The opera selectively incorporates other elements from the classical world, and indeed from classical opera. Beside the Wagnerian nod to the Valkyries, the most obvious homage is to Richard Strauss’ Ariadne Auf Naxos (a very odd opera in and of itself, built as a play-within-a-play, which I have seen twice and would happily see again); that opera picks up Ariadne’s story after Theseus has dumped her on Naxos, when Dionysus finds her and makes her his bride. The Snake Priestess is the opera’s way of bringing in that old favourite, the Minoan Snake Goddess – her costume is very much based on the famous figurine I’ve used to illustrate this post, although her skin is covered in golden scales to replace snake accessories. The addition of the Hiereus, her priest-interpreter, is also a great nod to classical history – the oracle at Delphi, although female, only spoke when in an inspired state; her cryptic utterances had to be interpreted by her (male) priests to the people who had asked the original question. This overlapped with an interesting linguistic choice in the libretto; there were various phrases in ancient Greek sung by the audience and by Theseus as he went into the Labyrinth, mainly revolving around death and transition, which were another nod to the world from which the opera draws.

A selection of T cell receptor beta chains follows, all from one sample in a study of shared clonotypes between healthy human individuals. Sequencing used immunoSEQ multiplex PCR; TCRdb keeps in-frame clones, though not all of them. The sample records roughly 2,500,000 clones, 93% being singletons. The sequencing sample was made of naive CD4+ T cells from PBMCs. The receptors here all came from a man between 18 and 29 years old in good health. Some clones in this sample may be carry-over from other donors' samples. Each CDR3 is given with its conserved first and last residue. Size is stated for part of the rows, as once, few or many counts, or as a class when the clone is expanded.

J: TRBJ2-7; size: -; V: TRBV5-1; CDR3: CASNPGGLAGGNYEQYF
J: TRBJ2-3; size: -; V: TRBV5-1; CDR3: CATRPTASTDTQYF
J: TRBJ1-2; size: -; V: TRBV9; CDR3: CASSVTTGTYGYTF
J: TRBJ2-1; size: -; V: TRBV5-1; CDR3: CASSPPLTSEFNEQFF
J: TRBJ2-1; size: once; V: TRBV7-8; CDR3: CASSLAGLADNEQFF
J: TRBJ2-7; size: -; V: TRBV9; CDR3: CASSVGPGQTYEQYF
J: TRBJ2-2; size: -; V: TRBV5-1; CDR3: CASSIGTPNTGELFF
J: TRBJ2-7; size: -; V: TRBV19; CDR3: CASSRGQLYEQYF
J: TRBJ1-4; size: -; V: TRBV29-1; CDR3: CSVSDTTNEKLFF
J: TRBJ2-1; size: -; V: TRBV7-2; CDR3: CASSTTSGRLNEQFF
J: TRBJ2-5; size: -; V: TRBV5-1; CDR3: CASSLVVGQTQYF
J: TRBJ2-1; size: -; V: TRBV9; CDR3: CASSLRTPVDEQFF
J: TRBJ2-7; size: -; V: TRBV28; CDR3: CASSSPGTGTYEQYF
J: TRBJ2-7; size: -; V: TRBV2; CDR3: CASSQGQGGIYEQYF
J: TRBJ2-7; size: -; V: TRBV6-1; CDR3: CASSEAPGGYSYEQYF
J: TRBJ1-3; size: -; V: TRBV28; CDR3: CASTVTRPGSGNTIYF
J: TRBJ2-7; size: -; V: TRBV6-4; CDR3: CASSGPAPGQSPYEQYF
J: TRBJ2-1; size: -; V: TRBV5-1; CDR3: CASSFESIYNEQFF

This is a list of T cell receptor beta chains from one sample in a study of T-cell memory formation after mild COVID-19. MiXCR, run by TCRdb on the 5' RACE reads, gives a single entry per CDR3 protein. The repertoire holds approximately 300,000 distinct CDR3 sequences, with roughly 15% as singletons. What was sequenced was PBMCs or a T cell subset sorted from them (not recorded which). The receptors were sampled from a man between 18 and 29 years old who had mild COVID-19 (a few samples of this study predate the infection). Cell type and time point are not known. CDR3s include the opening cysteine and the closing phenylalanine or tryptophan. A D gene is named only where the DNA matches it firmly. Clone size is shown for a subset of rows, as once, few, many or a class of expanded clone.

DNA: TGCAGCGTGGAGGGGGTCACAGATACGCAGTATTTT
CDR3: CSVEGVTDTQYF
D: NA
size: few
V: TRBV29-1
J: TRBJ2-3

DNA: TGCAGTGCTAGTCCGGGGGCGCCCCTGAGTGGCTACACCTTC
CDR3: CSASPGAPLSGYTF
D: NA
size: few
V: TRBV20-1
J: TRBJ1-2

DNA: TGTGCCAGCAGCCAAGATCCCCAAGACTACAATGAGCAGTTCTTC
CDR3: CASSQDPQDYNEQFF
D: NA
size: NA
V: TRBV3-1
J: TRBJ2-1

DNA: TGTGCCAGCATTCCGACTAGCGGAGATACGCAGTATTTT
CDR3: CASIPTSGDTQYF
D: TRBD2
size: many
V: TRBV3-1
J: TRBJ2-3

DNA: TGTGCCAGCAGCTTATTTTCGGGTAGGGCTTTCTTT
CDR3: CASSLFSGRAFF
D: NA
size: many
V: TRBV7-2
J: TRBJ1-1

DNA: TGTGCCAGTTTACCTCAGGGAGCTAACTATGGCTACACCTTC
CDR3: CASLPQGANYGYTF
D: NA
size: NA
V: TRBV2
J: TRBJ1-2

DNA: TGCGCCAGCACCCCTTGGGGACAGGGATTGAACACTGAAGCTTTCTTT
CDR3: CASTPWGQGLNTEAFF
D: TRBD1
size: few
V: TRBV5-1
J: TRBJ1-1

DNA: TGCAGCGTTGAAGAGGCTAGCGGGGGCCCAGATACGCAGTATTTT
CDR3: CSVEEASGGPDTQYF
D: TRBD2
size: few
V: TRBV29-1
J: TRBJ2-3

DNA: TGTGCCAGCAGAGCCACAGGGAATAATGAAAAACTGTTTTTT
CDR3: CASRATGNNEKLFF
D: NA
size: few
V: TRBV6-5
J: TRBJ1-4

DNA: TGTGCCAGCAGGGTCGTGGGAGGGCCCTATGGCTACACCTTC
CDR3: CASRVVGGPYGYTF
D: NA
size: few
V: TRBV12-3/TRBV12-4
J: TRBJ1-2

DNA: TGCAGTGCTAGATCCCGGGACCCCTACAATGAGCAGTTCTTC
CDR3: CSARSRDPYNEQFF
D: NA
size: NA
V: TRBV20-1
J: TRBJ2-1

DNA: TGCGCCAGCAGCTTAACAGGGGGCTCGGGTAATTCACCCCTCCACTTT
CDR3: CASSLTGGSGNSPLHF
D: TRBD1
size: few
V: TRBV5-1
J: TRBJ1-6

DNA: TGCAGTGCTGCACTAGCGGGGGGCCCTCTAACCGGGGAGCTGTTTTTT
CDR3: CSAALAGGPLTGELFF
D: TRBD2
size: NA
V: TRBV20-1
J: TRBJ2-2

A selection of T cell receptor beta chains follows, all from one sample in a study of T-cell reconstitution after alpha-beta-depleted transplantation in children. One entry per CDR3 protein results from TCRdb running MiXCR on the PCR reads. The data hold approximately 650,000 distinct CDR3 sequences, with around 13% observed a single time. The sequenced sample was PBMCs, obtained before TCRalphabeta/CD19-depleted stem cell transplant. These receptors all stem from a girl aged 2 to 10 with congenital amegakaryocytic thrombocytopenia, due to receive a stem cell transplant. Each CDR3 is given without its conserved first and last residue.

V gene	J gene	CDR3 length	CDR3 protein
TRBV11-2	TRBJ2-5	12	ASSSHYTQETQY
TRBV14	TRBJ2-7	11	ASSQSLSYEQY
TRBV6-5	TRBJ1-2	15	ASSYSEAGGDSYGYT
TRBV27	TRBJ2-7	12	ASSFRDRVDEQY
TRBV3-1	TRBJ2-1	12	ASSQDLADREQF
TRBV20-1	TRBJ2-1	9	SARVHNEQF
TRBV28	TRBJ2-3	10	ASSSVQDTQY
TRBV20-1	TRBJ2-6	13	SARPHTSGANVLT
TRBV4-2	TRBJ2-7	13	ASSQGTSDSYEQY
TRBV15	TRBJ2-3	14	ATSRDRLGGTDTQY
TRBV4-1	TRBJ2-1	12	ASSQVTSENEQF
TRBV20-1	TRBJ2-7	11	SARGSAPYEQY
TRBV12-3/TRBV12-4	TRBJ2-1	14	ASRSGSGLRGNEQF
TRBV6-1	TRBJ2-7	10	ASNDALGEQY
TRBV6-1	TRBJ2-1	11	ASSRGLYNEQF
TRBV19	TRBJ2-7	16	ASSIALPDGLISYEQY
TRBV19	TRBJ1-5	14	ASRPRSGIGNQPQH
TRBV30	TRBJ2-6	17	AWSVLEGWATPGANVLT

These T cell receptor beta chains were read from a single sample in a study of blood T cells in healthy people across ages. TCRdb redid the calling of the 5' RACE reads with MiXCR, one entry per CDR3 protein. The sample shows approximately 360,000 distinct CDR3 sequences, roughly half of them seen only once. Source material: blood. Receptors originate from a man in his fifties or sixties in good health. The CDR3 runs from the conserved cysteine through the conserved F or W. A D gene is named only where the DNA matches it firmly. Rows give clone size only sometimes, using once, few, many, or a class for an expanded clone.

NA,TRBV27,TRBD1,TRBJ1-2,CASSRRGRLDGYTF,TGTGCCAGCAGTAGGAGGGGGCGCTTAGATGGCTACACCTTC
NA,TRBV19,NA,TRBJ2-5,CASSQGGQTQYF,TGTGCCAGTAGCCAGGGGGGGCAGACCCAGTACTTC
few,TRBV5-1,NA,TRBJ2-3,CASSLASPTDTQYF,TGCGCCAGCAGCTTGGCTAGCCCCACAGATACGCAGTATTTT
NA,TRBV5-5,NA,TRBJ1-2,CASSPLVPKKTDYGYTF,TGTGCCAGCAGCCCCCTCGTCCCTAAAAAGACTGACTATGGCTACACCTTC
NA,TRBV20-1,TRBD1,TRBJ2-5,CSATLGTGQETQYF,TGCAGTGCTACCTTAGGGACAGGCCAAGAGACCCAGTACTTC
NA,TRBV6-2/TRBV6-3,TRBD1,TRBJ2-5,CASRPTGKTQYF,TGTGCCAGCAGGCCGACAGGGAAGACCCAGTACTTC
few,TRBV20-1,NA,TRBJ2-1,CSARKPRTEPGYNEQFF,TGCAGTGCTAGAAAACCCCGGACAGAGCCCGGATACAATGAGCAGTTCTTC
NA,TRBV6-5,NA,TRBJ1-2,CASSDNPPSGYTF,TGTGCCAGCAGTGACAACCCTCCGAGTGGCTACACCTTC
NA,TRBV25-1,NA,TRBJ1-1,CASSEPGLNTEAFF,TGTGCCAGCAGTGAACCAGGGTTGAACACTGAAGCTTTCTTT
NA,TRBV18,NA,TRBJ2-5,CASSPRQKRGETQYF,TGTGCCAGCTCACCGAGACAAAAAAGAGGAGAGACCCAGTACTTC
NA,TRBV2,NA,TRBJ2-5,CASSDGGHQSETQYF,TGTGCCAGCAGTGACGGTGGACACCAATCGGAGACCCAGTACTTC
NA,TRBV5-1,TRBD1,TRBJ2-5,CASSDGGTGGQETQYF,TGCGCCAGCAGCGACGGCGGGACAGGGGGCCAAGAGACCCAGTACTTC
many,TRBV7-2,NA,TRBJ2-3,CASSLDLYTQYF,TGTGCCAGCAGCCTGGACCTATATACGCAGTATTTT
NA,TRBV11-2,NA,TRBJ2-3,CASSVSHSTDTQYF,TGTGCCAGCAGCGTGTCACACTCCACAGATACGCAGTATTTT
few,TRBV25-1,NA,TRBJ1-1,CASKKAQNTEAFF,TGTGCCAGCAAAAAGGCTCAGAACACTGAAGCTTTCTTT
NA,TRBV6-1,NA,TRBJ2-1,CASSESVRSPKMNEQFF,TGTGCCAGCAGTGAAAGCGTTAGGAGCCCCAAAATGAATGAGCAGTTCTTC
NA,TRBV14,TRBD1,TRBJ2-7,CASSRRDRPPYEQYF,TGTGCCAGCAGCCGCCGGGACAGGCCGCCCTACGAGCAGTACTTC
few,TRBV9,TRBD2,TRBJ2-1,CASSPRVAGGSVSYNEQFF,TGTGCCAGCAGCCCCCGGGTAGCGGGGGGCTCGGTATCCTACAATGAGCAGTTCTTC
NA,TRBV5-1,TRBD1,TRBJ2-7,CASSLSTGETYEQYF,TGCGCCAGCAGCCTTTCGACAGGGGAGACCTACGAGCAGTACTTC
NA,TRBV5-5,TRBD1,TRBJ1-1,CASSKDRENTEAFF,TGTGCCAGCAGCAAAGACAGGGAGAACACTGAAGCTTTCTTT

Finally, it’s worth saying a word about the Minotaur himself, sung magisterially by John Tomlinson. I’m particularly interested in the costuming choices made by the production. Asterios appears in trousers with an exaggerated leather phallus; he seems to be topless, although he is actually wearing a mesh shirt with hair on it to give the impression of a pelt; and he dons a bull’s head mask made of metal mesh which rests on his shoulders, with proper horns and ears and everything. However, there is also a little light inside the muzzle of the mask that serves both to give the mask some dimension in dim lighting, and to illuminate the face of the singer inside it. The effect is strangely appropriate – it emphasises both the beast and the man in the creature on stage. I think that’s the thing that the opera really puts at its heart in terms of classical reception – how to view the monstrous as both utterly other and yet strangely similar. The placement of the monster at the centre of the Labyrinth, rather than roaming through it, also shifts how we think about the monstrous; regardless of which path we take, we will eventually find ourselves face to face with the beast at the maze’s centre. The minotaur of this opera is not easily alienated – even in his death, he haunts us with his closeness to us. Indeed, the final visitation by the Ker suggests that at his death, perhaps there is not so much difference between him and the Innocents after all.